Thursday, May 23, 2024

What is low-code and how does it help drive business agility?

Software development productivity is crucial for companies as they try to get ahead of the competition and drive business agility. This has become even more critical in the post-pandemic era.

With most (if not, all) businesses going fully digital, there’s an urgent need for software that can automate existing processes and quickly adapt to emerging ones. Low-code application platforms are designed to address these productivity challenges and pressures. Gartner predicts low-code applications platforms will be used for 65% of all application development activity in 5 years. Get the Gartner’s report to read more here.

Defining low-code

Low-code refers to the process of designing and developing software applications fast and with minimal hand-coding. It enables skilled people to deliver value more quickly and more reliably. Developers are able to create complete applications visually using a drag-and-drop interface.

Developers use visual modeling in a graphical interface to assemble and configure applications. This way, they skip all the infrastructure and re-implementation of patterns that can bog them down and go straight to the unique 10% of an application.

In the software world, we rely on libraries, APIs, and third-party infrastructure so that we can focus on delivering the unique bit of value that wouldn’t otherwise exist. But we still get bogged down.

Low-code describes a family of tools that helps developers Rather than writing thousands of lines of complex code and syntax, low-code platforms allow users to build complete applications with modern user interfaces, integrations, data and logic quickly and visually.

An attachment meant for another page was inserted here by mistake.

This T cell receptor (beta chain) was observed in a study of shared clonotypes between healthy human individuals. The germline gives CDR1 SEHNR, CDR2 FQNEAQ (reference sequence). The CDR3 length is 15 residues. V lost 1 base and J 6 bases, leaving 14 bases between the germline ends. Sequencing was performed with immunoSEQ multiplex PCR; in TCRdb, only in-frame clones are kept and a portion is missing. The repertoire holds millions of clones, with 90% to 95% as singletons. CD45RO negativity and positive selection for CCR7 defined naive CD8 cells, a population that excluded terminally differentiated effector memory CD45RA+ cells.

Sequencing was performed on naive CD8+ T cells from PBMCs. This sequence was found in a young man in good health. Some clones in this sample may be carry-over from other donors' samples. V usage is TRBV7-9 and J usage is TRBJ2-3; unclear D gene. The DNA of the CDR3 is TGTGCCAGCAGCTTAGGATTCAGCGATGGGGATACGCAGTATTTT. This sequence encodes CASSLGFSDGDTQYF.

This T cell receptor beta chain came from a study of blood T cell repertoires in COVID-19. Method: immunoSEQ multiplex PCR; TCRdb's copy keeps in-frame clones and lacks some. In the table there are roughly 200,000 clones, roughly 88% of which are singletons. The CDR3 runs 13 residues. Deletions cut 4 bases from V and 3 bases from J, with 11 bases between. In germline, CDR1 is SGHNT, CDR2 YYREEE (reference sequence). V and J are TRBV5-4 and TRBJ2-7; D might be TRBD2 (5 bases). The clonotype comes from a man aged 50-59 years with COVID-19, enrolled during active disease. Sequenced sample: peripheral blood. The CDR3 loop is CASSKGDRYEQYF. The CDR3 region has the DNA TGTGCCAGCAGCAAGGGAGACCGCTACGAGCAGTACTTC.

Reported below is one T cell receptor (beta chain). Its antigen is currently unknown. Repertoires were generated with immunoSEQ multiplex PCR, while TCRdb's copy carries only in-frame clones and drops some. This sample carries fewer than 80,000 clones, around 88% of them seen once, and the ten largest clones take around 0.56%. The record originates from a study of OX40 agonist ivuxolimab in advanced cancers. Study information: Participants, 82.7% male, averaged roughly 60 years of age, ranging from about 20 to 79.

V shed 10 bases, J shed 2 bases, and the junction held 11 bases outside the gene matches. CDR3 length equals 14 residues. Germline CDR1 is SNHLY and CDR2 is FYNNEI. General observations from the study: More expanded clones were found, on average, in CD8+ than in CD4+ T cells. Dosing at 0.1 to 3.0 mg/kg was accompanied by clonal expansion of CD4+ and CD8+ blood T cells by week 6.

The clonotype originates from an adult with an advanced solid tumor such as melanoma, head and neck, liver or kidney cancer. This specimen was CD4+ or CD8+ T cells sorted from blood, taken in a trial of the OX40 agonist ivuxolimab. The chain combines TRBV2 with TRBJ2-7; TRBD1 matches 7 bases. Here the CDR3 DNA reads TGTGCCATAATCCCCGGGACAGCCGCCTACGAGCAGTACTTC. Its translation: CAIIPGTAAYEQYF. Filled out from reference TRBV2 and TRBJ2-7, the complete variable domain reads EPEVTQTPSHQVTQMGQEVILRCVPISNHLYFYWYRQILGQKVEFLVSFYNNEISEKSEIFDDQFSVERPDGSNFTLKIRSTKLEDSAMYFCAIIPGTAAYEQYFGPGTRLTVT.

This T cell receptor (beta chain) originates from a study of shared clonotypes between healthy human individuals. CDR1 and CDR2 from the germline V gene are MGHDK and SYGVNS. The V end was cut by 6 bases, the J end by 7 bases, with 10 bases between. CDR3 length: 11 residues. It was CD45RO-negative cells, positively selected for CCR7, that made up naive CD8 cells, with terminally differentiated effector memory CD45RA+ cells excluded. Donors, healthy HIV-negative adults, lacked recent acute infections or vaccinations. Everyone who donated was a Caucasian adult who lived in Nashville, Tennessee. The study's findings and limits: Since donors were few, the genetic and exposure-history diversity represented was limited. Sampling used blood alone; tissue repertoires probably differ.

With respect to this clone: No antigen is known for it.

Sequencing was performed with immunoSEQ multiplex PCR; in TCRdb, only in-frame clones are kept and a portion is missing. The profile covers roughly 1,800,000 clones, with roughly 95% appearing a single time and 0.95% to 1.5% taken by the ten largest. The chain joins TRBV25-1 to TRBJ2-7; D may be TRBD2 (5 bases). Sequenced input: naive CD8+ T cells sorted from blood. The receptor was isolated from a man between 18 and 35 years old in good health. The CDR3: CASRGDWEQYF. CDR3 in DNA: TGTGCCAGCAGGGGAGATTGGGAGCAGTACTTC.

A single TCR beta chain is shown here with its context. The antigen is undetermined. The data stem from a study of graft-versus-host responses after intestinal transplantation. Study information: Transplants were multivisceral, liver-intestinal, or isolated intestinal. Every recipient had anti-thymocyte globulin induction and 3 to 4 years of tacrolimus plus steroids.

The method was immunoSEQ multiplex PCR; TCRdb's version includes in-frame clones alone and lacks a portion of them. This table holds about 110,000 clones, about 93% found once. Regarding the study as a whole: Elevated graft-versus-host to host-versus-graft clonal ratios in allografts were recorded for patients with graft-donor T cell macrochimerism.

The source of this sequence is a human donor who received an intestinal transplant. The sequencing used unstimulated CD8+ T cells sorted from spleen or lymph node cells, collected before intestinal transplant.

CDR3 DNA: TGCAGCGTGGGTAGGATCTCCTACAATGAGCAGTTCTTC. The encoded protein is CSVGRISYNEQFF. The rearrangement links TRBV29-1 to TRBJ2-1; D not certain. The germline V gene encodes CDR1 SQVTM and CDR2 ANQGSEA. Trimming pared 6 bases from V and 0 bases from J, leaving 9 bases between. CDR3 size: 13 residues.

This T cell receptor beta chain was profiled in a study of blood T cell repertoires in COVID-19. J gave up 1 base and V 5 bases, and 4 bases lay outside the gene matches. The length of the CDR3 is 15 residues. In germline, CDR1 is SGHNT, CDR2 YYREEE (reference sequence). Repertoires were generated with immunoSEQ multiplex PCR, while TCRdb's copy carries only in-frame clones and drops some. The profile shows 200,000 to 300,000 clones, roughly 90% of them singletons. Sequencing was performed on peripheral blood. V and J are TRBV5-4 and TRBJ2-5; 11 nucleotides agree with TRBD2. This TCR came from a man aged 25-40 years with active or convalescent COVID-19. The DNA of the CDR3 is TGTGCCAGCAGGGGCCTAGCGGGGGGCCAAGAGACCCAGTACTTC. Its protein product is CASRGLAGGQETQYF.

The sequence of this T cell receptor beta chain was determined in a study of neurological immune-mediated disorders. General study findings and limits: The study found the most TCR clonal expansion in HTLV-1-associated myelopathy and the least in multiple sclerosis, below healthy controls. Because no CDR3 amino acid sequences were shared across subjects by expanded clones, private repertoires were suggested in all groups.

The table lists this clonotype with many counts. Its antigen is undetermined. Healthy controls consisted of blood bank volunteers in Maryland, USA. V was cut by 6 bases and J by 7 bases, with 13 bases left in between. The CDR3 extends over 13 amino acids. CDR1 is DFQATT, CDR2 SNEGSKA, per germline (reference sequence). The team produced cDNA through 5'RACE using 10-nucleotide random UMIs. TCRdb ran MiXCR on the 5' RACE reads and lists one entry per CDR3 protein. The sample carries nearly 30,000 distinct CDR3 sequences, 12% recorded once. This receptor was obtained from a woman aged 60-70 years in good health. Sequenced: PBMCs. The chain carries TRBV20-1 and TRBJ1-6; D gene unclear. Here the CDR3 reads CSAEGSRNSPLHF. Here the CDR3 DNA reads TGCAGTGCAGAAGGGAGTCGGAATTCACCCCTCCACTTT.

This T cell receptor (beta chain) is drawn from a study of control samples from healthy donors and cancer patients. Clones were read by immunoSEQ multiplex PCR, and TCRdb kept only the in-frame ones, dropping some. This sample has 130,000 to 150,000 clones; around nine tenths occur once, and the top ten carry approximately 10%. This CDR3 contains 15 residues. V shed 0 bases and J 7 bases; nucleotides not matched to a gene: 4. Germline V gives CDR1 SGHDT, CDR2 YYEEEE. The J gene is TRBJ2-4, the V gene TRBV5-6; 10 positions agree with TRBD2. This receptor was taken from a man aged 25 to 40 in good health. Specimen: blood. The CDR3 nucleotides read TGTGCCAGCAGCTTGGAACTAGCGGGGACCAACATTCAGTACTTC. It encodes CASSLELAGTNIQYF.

Here’s what a typical low-code development platform looks like:

  • A visual IDE: An environment for visually defining the UI, workflows, and data models of your application and, where necessary, adding hand-written code.
  • Connectors to various back-ends or services: Automatically handles data structures, storage, and retrieval.
  • Application lifecycle manager: Automated tools to build, debug, deploy, and maintain the application in test, staging, and production. 

Beyond those basics, no two low-code tools are exactly alike. Some are quite limited and more akin to a visual database front-end. Some focus on niche business needs, like case management. Others have adopted the low-code term to describe a purpose-built tool that has little to do with actual application development.

OutSystems, give you everything you need to create modern, cross-platform enterprise mobile and web applications with capabilities that complement existing team structures.

You can try low-code for yourself with OutSystems. Get started for free here by following our tutorials to build web and cross-platform mobile apps in a fraction of the time you’re used to. You’ll also be able to help out the next person who asks, “What is low-code?”

Working with low-code